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I'd like to use HTML Purifier to transform <body> tags to <div> tags, to preserve inline styling on the <body> element, e.g. <body style="background:color#000000;">Hi there.</body> would turn to <div style="background:color#000000;">Hi there.</div>. I'm looking at a combination of a custom tag and a TagTransform class.

Current setup

In my configuration section, I'm currently doing this:

$htmlDef  = $this->configuration->getHTMLDefinition(true);
// defining the element to avoid triggering 'Element 'body' is not supported'
$bodyElem = $htmlDef->addElement('body', 'Block', 'Flow', 'Core');
$bodyElem->excludes = array('body' => true);
// add the transformation rule
$htmlDef->info_tag_transform['body'] = new HTMLPurifier_TagTransform_Simple('div');

...as well as allowing <body> and its style (and class, and id) attribute via the configuration directives (they're part of a working, large list that's parsed into HTML.AllowedElements and HTML.AllowedAttributes).

I've turned definition caching off.

$config->set('Cache.DefinitionImpl', null);

Unfortunately, in this setup, it seems like HTMLPurifier_TagTransform_Simple never has its transform() method called.


I presume the culprit is my HTML.Parent, which is set to 'div' since, quite naturally, <div> does not allow a child <body> element. However, setting HTML.Parent to 'html' nets me:

ErrorException: Cannot use unrecognized element as parent


$htmlElem = $htmlDef->addElement('html', 'Block', 'Flow', 'Core');
$htmlElem->excludes = array('html' => true);

...gets rid of that error message but still doesn't transform the tag - it's removed instead.


$htmlElem = $htmlDef->addElement('html', 'Block', 'Custom: head?, body', 'Core');
$htmlElem->excludes = array('html' => true);

...also does nothing, because it nets me an error message:

ErrorException: Trying to get property of non-object       


I'm still tweaking around with the last option now, trying to figure out the exact syntax I need to provide, but if someone knows how to help me based on their own past experience, I'd appreciate any pointers in the right direction.


As the only other culprit I can imagine it being, my HTML.TidyLevel is set to 'heavy'. I've yet to try all possible constellations on this, but so far, this is making no difference.

(Since I've only been touching this secondarily, I struggle to recall which constellations I've already tried, lest I would list them here, but as it is I lack confidence I wouldn't miss something I've done or misreport something. I might edit this section later when I've done some dedicated testing, though!)

Full Configuration

My configuration data is stored in JSON and then parsed into HTML Purifier. Here's the file:

    "CSS" : {
        "MaxImgLength" : "800px"
    "Core" : {
        "CollectErrors" : true,
        "HiddenElements" : {
            "script"   : true,
            "style"    : true,
            "iframe"   : true,
            "noframes" : true
        "RemoveInvalidImg" : false
    "Filter" : {
        "ExtractStyleBlocks" : true
    "HTML" : {
        "MaxImgLength" : 800,
        "TidyLevel"    : "heavy",
        "Doctype"      : "XHTML 1.0 Transitional",
        "Parent"       : "html"
    "Output" : {
        "TidyFormat"   : true
    "Test" : {
        "ForceNoIconv" : true
    "URI" : {
        "AllowedSchemes" : {
            "http"     : true,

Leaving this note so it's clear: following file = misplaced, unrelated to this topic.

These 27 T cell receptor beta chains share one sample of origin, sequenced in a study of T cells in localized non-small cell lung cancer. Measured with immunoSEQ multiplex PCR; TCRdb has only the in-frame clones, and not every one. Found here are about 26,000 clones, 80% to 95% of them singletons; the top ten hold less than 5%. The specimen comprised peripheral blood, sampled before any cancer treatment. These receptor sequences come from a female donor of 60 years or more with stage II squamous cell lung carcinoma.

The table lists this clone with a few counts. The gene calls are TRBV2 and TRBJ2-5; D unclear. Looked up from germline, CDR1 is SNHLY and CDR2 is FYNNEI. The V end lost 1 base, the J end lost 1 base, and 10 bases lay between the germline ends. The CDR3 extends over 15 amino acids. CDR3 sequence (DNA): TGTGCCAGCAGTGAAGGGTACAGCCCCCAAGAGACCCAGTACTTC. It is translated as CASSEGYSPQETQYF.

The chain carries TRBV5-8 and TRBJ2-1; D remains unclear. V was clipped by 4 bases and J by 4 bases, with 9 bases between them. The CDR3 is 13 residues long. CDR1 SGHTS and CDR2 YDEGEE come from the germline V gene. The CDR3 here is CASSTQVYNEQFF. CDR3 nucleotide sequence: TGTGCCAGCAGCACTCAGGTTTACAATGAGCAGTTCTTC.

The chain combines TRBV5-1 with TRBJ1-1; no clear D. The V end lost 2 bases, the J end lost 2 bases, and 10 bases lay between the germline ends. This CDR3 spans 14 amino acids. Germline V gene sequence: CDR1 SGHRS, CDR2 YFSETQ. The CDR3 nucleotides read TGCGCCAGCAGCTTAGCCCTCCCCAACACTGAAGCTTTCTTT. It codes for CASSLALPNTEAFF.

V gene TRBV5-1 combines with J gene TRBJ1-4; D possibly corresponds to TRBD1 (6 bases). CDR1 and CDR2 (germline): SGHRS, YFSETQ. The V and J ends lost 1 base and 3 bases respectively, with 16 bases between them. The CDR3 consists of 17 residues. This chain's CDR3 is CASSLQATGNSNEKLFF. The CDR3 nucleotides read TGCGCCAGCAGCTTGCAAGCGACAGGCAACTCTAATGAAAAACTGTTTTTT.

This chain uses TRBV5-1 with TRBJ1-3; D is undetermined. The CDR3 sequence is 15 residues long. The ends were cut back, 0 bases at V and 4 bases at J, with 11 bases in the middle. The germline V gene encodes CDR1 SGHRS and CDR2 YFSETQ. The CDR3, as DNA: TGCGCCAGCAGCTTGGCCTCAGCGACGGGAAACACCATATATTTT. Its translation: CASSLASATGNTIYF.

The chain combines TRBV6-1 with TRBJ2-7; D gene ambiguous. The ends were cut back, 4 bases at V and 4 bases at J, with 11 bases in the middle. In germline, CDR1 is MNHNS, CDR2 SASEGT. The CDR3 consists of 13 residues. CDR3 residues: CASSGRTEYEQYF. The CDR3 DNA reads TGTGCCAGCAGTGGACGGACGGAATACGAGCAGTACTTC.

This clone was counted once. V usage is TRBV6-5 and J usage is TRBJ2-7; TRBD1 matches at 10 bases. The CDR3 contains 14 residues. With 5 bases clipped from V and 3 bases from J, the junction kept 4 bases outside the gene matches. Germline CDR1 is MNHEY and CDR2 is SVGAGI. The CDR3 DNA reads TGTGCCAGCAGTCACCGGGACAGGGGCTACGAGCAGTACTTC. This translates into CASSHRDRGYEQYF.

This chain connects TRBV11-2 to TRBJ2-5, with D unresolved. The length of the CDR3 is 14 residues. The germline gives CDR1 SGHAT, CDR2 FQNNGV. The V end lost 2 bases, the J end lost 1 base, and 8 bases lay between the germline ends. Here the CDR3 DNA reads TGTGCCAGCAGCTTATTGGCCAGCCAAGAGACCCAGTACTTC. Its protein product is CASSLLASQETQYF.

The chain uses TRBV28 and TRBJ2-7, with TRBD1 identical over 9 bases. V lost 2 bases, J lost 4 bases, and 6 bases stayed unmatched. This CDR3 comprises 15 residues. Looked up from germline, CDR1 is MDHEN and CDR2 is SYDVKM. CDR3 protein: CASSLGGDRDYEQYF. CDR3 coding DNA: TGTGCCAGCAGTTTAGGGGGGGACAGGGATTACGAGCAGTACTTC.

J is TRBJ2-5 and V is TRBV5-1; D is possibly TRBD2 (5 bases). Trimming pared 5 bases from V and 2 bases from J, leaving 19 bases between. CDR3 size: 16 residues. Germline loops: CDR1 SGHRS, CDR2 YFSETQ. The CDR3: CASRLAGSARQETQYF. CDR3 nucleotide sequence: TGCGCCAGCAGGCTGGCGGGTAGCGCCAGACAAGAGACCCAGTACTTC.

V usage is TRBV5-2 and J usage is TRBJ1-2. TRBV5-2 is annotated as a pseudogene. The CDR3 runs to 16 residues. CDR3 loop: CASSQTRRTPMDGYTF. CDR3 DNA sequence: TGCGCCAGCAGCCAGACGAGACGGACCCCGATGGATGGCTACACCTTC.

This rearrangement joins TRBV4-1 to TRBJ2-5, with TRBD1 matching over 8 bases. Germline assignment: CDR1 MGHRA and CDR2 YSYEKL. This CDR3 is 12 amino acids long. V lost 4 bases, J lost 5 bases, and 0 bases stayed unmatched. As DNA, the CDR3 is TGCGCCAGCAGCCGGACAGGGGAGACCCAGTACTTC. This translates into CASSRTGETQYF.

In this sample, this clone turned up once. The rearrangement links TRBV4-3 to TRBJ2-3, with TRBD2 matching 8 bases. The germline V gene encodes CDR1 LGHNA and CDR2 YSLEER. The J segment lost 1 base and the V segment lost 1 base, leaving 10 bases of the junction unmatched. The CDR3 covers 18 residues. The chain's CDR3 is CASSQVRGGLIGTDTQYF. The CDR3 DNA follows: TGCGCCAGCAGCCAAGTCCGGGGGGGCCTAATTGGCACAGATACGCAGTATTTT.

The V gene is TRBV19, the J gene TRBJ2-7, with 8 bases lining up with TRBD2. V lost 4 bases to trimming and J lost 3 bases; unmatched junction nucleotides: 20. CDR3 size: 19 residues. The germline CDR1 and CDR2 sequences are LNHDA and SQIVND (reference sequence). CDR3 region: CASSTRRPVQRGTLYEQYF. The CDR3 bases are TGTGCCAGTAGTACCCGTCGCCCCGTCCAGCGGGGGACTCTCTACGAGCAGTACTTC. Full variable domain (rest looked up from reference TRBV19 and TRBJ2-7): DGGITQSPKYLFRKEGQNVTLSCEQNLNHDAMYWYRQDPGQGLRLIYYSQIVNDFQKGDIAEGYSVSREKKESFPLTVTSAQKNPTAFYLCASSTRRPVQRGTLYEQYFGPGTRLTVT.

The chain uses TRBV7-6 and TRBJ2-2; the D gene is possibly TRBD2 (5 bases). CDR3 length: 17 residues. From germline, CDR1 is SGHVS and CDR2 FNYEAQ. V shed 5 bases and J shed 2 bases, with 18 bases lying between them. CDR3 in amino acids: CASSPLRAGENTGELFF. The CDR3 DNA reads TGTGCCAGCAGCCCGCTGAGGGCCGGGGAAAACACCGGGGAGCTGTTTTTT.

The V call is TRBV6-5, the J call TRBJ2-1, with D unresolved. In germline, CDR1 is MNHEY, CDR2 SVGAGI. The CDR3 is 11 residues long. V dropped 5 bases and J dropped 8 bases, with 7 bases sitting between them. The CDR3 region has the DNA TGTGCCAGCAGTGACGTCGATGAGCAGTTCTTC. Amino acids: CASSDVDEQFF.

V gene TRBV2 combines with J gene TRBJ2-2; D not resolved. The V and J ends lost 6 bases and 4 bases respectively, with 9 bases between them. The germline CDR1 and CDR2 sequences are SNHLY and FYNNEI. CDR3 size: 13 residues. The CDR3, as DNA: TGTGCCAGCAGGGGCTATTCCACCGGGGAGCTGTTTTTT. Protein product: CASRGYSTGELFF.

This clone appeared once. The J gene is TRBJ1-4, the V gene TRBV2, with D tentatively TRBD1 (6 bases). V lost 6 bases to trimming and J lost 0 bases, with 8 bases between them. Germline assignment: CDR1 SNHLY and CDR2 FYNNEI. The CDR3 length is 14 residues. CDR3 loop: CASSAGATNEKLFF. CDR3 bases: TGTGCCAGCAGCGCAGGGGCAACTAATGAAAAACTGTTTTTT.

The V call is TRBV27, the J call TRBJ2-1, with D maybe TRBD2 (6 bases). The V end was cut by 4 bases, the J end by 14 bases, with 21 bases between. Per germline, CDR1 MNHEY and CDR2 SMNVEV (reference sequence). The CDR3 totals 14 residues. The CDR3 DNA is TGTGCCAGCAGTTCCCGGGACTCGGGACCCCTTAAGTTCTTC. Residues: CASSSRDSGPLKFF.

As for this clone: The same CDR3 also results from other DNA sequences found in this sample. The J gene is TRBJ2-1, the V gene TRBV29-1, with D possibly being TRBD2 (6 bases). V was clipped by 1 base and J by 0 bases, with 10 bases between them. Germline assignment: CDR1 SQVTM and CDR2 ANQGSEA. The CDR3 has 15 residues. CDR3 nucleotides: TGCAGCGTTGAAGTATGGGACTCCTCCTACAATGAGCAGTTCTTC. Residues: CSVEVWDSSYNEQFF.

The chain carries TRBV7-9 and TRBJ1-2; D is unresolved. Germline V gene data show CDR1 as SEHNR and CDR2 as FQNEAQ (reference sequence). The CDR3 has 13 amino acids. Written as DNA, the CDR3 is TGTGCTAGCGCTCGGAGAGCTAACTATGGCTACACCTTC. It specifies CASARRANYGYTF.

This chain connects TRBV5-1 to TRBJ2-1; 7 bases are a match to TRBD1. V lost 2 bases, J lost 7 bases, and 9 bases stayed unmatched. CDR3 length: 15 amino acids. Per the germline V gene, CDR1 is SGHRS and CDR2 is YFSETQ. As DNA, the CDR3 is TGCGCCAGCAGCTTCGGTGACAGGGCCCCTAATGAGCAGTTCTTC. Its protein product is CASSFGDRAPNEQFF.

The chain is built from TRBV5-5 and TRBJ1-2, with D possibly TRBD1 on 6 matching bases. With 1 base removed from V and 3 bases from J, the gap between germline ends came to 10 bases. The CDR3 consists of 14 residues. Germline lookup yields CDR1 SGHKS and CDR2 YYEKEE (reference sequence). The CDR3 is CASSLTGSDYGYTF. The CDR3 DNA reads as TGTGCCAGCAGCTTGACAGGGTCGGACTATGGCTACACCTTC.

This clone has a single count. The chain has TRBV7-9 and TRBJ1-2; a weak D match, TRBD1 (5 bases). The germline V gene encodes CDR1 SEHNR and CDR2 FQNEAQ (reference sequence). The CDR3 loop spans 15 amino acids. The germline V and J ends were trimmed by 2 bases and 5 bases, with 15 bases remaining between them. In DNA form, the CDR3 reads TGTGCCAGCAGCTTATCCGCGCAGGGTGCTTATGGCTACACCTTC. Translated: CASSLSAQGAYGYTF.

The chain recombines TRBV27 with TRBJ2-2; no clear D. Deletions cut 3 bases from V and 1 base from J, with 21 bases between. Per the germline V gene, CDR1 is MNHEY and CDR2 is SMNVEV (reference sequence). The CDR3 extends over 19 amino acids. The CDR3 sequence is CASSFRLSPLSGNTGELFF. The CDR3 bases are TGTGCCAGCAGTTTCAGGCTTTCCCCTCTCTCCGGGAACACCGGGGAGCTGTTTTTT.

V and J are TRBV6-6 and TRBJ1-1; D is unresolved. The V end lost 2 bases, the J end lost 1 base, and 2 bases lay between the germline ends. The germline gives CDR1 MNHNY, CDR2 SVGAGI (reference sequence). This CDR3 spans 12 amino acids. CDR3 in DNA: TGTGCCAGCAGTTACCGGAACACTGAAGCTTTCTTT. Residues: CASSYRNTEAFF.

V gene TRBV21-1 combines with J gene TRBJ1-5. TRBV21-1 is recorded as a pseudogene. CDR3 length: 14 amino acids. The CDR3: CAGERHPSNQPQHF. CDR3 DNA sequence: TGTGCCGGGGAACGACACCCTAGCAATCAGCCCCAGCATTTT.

"https"    : true,
            "mailto"   : true,
            "ftp"      : true
        "DisableExternalResources" : true

(URI.Base, URI.Munge and Cache.SerializerPath are also set, but I've removed them in this paste. Also, HTML.Parent caveat: As mentioned, usually, this is set to 'div'.)

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2 Answers 2

up vote 3 down vote accepted

This code is the reason why what you're doing doesn't work:

 * Takes a string of HTML (fragment or document) and returns the content
 * @todo Consider making protected
public function extractBody($html) {
    $matches = array();
    $result = preg_match('!<body[^>]*>(.*)</body>!is', $html, $matches);
    if ($result) {
        return $matches[1];
    } else {
        return $html;

You can turn it off using %Core.ConvertDocumentToFragment as false; if the rest of your code is bugfree, it should work straight from there. I don't believe your bodyElem definition is necessary.j

share|improve this answer
Ambush Commander to the rescue! Thank you - awesome, this works! :D For completion's sake (if someone else stumbles across this): The $bodyElem definition seems to be necessary, still. I was also a bit concerned because <title>blah</title> was turning up blah in the final fragment, but then remembered the I can just add 'head' to the Core.HiddenElements list. Now it works like a charm! –  pinkgothic May 5 '10 at 8:30
And another quick add-on for completion's sake: <body> and its style-attribute does not need to be in the tag whitelist, just the tag its transformed into (and its attribute). –  pinkgothic May 5 '10 at 8:37

Wouldn't it be much easier to do:

$search = array('<body', 'body>');
$replace = array('<div', 'div>');

$html = '<body style="background:color#000000;">Hi there.</body>';

echo str_replace($search, $replace, $html);

>> '<div style="background:color#000000;">Hi there.</div>';
share|improve this answer
On the final output of HTML Purifier, when I know nothing malicious has survived the process, that's probably indeed an option. However, before I end up overlooking something with a simple string-replace, I'd rather know I can rely on the solution; HTML Purifier parses and tokenises HTML reliably and given that I'm fairly sure whatever I'm overlooking is a small issue, I'd definitely rather have that solution. But, still, thank you. :) –  pinkgothic May 4 '10 at 16:09

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